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Tomcot apricot trees

Prunus armeniaca

Tomcot is a modern large-fruited apricot variety, and one of the best-suited to temperate climates. It can be grown with some success in most southern and central areas of the UK.

Unlike shop-bought apricots which are usually picked slightly under-ripe and tend to have a yellow skin, home-grown apricots will usually have an orange/red colouring - and Tomcot will become a dusky red colour when fully ripe.

Tomcots ripen from the middle to end of July in the UK. If it looks like the fruit is not going to fully ripen, leave as late as possible and then pick and ripen indoors.

If you are looking for something a bit different for your garden or home orchard, Tomcot makes an interesting choice. For the best results train it as a fan against a south-facing wall.

Tomcot apricot trees for sale

Pot-grown

All pot-grown trees are suitable for planting out in the garden, some are suitable for growing in containers.

  • PG12-year 7L pot-grown tree Wavit rootstock £40.00
    Large tree (3m-4m after 10 years)
  • PG22-year 7L pot-grown tree Torinel rootstock £39.50
    Large tree (3m-4m after 10 years)
    Out of stock

Bare-root

  • BR11-year bare-root tree Wavit rootstock £25.45
    Medium tree (2m-3m after 10 years)
  • BR21-year bare-root tree Torinel rootstock £24.95
    Large tree (3m-4m after 10 years)

How to grow

The main challenge for growing Tomcot in the UK is that it flowers (like all apricots) very early in the spring, at a time when there are few insects around and there is a risk of damage to the blossom from frost. A good spring is a big help, but if you are growing against a wall you can help protect the blossom by covering with a frost-protection fleece if frost is forecast overnight (remove it during the day).

Tomcot is self-fertile so does not need a pollination partner, although cropping is improved if there is another apricot variety nearby. In a good spring Tomcot can produce a lot of blossom and a heavy fruit set, in which case some thinning may be useful - this ensures larger fruit size of the remaining fruits, and, more importantly, maximises the flavour.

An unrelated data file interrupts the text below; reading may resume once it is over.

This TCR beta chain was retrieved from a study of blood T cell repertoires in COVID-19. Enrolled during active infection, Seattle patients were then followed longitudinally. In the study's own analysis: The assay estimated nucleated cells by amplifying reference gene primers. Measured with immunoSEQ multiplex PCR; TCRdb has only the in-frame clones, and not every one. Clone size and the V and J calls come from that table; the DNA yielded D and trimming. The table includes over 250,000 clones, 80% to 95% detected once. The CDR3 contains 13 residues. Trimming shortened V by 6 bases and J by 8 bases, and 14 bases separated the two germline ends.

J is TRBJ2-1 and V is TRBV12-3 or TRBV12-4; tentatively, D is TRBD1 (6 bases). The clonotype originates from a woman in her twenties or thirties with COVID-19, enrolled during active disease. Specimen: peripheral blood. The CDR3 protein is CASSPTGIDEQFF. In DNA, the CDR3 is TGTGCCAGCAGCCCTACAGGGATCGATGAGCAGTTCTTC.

A mature tree will produce several hundred fruits in a good year. As the fruitlets form, thin the clusters to 2-3 fruits per cluster.

Tomcot prefers well-drained soil, and does not tolerate water-logging (but is drought tolerant).

Whilst most apricot varieties are hardy trees, bacterial canker is a potential problem. However the simple precaution of keeping pruning to a minimum and only pruning in late spring will minimise the risk.

Training and Pruning for 1-year old trees. If you are planting a 1 year-old tree  in open ground, start by cutting the stem back to about 30" / 75cm above the ground immediately after planting. This will encourage branches to emerge the following spring and summer.

Advice on fruit tree pollination.

History

Tomcot was developed at Washington State University, USA, in the 1980s and released in 1996.

Tomcot characteristics

Using

  • CroppingHeavy
  • Picking seasonEarly
  • Keeping (of fruit)1-3 days
  • Fruit persistenceNormal ripening
  • Flavour qualityGood
  • Flavour style (apples)Sweeter
  • Food usesEating freshCulinaryDual purpose

Growing

  • Gardening skillAverage
  • Self-fertilitySelf-fertile
  • Flowering group2
  • Pollinating othersGood
  • PloidyDiploid
  • VigourVigorous
  • PrecocityPrecocious
  • Bearing regularityRegular

Problems

  • Die-back / GummosisVery susceptible
  • Disease resistanceAverage

Climate

  • Climate suitabilityTemperate climates
  • Summer average maximum temperaturesCool ( 20-24C / 68-75F)Warm (25-30C / 76-85F)Hot (>30C / 86F)

Identification

  • Country of originUnited States
  • Period of origin1950 - 1999
  • Flower colourWhite
  • Leaf colourGreen
  • Fruit colourOrange